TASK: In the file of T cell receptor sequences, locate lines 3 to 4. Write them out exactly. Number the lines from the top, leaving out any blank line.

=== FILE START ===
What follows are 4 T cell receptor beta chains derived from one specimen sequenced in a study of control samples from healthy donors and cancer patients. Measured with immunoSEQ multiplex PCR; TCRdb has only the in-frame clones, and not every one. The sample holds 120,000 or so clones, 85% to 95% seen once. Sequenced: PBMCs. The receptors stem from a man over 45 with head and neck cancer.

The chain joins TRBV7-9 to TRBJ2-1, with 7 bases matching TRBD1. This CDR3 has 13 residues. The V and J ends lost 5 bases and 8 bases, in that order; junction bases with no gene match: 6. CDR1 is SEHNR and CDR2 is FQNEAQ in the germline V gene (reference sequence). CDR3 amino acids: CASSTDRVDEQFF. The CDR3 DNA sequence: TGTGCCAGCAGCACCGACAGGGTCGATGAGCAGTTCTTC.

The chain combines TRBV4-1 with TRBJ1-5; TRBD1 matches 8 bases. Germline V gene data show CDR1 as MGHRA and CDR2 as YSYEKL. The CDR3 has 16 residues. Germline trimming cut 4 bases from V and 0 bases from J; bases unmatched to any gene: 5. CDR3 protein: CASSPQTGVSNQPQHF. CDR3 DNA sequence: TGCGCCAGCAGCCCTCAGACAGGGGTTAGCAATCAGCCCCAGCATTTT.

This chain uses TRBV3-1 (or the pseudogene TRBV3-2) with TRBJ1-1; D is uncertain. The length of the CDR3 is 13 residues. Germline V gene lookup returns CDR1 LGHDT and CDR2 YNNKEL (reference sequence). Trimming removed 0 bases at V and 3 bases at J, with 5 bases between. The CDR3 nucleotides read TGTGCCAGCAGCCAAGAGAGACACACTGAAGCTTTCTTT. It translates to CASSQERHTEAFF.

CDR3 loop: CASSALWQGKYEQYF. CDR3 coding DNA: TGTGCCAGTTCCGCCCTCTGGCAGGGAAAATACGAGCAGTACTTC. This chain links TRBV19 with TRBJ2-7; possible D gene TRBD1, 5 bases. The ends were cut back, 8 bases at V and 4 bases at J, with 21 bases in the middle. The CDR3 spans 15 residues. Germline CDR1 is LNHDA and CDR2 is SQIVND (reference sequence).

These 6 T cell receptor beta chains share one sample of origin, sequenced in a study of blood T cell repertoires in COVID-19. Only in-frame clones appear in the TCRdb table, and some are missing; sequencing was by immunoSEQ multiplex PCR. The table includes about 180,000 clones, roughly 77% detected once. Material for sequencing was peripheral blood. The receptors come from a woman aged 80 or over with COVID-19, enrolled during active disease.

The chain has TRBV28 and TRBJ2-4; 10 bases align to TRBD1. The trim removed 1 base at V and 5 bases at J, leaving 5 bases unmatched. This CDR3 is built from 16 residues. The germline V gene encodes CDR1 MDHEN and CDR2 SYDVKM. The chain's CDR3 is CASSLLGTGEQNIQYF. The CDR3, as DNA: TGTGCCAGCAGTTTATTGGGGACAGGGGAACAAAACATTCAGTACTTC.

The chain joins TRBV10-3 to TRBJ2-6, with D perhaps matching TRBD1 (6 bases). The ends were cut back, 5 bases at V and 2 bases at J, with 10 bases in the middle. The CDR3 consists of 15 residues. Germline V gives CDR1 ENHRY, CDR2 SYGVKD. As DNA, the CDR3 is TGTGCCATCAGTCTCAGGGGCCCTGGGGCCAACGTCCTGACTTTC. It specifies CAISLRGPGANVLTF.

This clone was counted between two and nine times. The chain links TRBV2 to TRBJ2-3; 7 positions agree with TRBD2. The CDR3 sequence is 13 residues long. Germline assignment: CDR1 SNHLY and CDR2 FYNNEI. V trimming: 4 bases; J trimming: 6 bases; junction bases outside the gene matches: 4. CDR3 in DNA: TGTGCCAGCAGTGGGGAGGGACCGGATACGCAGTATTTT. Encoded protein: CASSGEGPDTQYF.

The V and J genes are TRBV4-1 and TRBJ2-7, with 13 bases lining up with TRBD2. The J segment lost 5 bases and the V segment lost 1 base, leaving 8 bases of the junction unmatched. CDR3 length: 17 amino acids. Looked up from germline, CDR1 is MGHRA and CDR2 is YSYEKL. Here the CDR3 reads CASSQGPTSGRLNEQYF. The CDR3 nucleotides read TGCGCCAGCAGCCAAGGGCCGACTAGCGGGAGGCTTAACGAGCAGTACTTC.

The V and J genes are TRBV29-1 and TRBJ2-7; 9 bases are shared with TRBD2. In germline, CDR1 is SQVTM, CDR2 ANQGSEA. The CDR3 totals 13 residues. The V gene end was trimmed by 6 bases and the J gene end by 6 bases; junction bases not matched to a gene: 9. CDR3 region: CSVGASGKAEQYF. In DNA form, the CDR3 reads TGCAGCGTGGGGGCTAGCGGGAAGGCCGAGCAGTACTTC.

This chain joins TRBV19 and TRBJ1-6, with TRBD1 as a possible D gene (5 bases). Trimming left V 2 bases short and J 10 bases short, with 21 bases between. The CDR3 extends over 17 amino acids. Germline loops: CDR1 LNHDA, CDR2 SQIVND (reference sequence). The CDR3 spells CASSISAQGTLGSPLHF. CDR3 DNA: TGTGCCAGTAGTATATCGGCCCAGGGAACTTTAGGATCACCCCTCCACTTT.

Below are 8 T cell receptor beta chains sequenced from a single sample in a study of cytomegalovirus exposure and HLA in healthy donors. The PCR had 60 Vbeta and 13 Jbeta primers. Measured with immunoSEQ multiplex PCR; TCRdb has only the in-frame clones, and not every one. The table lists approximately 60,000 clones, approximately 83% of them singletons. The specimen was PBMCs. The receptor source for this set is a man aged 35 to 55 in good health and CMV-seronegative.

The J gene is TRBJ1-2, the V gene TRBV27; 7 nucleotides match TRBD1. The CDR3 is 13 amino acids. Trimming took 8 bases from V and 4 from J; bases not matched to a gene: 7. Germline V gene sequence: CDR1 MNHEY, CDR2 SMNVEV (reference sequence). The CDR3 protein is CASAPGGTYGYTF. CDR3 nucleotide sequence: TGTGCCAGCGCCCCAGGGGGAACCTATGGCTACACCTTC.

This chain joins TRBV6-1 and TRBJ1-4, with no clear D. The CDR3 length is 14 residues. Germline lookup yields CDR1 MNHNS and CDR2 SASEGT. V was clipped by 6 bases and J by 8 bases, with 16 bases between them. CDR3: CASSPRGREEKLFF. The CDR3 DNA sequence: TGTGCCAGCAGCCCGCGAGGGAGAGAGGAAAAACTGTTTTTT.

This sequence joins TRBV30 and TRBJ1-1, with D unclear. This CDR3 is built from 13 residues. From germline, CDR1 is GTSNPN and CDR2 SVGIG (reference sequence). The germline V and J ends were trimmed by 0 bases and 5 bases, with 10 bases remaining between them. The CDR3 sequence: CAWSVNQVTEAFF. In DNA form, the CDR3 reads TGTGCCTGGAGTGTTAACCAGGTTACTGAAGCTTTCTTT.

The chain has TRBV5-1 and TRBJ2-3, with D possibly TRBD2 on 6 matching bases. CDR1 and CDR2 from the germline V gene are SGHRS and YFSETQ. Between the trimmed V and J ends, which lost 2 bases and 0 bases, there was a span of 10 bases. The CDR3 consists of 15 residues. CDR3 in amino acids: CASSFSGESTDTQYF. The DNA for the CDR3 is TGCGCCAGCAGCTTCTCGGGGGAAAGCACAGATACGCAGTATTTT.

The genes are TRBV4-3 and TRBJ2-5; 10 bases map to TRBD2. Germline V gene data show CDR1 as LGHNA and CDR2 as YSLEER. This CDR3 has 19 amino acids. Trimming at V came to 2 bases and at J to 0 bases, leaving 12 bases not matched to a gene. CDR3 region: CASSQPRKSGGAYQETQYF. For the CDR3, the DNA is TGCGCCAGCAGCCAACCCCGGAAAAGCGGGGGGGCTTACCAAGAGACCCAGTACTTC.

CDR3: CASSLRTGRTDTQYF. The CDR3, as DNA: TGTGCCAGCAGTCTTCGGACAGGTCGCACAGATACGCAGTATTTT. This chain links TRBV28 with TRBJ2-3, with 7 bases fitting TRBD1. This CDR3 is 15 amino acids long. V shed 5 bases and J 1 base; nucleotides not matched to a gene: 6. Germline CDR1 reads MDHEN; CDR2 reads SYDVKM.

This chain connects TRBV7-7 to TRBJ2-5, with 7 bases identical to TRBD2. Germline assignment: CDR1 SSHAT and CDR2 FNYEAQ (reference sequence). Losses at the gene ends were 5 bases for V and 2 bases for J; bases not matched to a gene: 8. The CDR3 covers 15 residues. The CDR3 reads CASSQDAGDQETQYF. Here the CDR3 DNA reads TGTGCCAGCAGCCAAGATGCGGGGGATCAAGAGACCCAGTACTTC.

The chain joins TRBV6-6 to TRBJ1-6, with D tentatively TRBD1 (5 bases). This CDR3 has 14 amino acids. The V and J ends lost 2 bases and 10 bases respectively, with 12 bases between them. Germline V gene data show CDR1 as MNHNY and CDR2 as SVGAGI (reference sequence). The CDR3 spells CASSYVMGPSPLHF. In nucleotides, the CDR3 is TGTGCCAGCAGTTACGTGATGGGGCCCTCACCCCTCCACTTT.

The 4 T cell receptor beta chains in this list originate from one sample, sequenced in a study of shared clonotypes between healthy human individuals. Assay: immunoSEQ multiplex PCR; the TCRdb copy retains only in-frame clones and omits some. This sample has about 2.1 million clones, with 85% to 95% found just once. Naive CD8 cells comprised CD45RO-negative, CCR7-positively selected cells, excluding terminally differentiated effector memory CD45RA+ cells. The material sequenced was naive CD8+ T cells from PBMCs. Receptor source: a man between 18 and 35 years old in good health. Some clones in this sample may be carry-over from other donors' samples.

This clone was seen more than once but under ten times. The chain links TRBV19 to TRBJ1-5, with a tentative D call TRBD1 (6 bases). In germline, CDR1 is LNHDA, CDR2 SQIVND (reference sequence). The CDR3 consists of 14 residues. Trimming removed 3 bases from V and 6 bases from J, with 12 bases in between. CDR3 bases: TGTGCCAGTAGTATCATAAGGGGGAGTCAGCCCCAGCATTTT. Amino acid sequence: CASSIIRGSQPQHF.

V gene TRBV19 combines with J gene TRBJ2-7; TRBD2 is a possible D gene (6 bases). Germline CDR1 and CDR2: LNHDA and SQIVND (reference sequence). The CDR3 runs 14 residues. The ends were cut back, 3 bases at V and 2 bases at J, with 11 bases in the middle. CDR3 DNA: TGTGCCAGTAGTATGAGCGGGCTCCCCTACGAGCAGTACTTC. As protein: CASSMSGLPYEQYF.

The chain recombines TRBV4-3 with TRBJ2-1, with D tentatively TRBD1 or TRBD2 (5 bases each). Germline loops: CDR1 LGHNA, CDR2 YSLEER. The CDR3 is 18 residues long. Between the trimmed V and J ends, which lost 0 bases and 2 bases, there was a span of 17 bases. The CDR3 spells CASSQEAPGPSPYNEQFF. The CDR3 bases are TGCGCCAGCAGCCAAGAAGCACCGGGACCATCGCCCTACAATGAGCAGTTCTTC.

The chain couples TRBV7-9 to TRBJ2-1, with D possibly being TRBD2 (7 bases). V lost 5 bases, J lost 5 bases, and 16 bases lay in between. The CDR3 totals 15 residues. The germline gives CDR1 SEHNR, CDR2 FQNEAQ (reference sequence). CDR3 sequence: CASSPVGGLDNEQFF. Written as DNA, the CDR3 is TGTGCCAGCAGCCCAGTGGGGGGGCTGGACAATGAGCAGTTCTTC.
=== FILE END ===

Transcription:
The chain combines TRBV4-1 with TRBJ1-5; TRBD1 matches 8 bases. Germline V gene data show CDR1 as MGHRA and CDR2 as YSYEKL. The CDR3 has 16 residues. Germline trimming cut 4 bases from V and 0 bases from J; bases unmatched to any gene: 5. CDR3 protein: CASSPQTGVSNQPQHF. CDR3 DNA sequence: TGCGCCAGCAGCCCTCAGACAGGGGTTAGCAATCAGCCCCAGCATTTT.

This chain uses TRBV3-1 (or the pseudogene TRBV3-2) with TRBJ1-1; D is uncertain. The length of the CDR3 is 13 residues. Germline V gene lookup returns CDR1 LGHDT and CDR2 YNNKEL (reference sequence). Trimming removed 0 bases at V and 3 bases at J, with 5 bases between. The CDR3 nucleotides read TGTGCCAGCAGCCAAGAGAGACACACTGAAGCTTTCTTT. It translates to CASSQERHTEAFF.